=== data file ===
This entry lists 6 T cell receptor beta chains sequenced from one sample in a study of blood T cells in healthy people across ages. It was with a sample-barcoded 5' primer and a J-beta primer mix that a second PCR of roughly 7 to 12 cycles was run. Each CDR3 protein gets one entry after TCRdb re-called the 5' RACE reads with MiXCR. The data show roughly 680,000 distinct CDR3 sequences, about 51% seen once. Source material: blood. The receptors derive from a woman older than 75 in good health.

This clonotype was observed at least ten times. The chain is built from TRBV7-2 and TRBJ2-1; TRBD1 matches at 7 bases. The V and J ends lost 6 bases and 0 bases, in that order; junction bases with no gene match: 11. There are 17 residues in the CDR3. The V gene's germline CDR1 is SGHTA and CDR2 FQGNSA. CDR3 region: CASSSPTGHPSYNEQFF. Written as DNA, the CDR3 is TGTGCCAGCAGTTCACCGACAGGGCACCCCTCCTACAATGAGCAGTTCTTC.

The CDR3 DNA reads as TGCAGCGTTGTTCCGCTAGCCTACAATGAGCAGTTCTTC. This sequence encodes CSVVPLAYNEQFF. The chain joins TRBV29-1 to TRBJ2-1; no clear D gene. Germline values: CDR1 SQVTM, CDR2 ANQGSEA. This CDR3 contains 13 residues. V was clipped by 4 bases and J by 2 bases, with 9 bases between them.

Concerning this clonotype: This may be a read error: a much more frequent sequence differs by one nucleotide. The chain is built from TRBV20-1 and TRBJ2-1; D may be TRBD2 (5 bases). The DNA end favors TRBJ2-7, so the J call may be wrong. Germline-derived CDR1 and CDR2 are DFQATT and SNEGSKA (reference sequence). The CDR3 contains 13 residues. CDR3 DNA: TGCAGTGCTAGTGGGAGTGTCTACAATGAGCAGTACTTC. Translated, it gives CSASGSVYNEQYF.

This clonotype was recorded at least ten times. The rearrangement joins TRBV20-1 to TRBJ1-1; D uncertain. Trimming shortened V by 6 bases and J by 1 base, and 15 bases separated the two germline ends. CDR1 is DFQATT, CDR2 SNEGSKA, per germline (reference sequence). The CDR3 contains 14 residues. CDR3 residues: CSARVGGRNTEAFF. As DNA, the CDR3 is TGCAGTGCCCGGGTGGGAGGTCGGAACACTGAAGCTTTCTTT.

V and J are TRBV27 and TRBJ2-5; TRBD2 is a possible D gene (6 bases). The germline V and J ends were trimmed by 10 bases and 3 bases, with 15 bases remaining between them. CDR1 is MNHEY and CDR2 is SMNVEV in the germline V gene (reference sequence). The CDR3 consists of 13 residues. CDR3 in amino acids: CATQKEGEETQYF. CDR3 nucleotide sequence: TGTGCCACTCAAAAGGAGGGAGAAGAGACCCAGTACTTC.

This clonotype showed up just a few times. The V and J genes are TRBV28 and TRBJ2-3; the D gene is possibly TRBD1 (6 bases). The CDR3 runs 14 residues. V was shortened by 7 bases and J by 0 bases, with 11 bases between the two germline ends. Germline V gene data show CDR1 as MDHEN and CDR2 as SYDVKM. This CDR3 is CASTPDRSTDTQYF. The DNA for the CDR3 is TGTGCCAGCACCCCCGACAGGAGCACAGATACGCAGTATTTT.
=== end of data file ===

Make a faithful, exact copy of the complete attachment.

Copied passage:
This entry lists 6 T cell receptor beta chains sequenced from one sample in a study of blood T cells in healthy people across ages. It was with a sample-barcoded 5' primer and a J-beta primer mix that a second PCR of roughly 7 to 12 cycles was run. Each CDR3 protein gets one entry after TCRdb re-called the 5' RACE reads with MiXCR. The data show roughly 680,000 distinct CDR3 sequences, about 51% seen once. Source material: blood. The receptors derive from a woman older than 75 in good health.

This clonotype was observed at least ten times. The chain is built from TRBV7-2 and TRBJ2-1; TRBD1 matches at 7 bases. The V and J ends lost 6 bases and 0 bases, in that order; junction bases with no gene match: 11. There are 17 residues in the CDR3. The V gene's germline CDR1 is SGHTA and CDR2 FQGNSA. CDR3 region: CASSSPTGHPSYNEQFF. Written as DNA, the CDR3 is TGTGCCAGCAGTTCACCGACAGGGCACCCCTCCTACAATGAGCAGTTCTTC.

The CDR3 DNA reads as TGCAGCGTTGTTCCGCTAGCCTACAATGAGCAGTTCTTC. This sequence encodes CSVVPLAYNEQFF. The chain joins TRBV29-1 to TRBJ2-1; no clear D gene. Germline values: CDR1 SQVTM, CDR2 ANQGSEA. This CDR3 contains 13 residues. V was clipped by 4 bases and J by 2 bases, with 9 bases between them.

Concerning this clonotype: This may be a read error: a much more frequent sequence differs by one nucleotide. The chain is built from TRBV20-1 and TRBJ2-1; D may be TRBD2 (5 bases). The DNA end favors TRBJ2-7, so the J call may be wrong. Germline-derived CDR1 and CDR2 are DFQATT and SNEGSKA (reference sequence). The CDR3 contains 13 residues. CDR3 DNA: TGCAGTGCTAGTGGGAGTGTCTACAATGAGCAGTACTTC. Translated, it gives CSASGSVYNEQYF.

This clonotype was recorded at least ten times. The rearrangement joins TRBV20-1 to TRBJ1-1; D uncertain. Trimming shortened V by 6 bases and J by 1 base, and 15 bases separated the two germline ends. CDR1 is DFQATT, CDR2 SNEGSKA, per germline (reference sequence). The CDR3 contains 14 residues. CDR3 residues: CSARVGGRNTEAFF. As DNA, the CDR3 is TGCAGTGCCCGGGTGGGAGGTCGGAACACTGAAGCTTTCTTT.

V and J are TRBV27 and TRBJ2-5; TRBD2 is a possible D gene (6 bases). The germline V and J ends were trimmed by 10 bases and 3 bases, with 15 bases remaining between them. CDR1 is MNHEY and CDR2 is SMNVEV in the germline V gene (reference sequence). The CDR3 consists of 13 residues. CDR3 in amino acids: CATQKEGEETQYF. CDR3 nucleotide sequence: TGTGCCACTCAAAAGGAGGGAGAAGAGACCCAGTACTTC.

This clonotype showed up just a few times. The V and J genes are TRBV28 and TRBJ2-3; the D gene is possibly TRBD1 (6 bases). The CDR3 runs 14 residues. V was shortened by 7 bases and J by 0 bases, with 11 bases between the two germline ends. Germline V gene data show CDR1 as MDHEN and CDR2 as SYDVKM. This CDR3 is CASTPDRSTDTQYF. The DNA for the CDR3 is TGTGCCAGCACCCCCGACAGGAGCACAGATACGCAGTATTTT.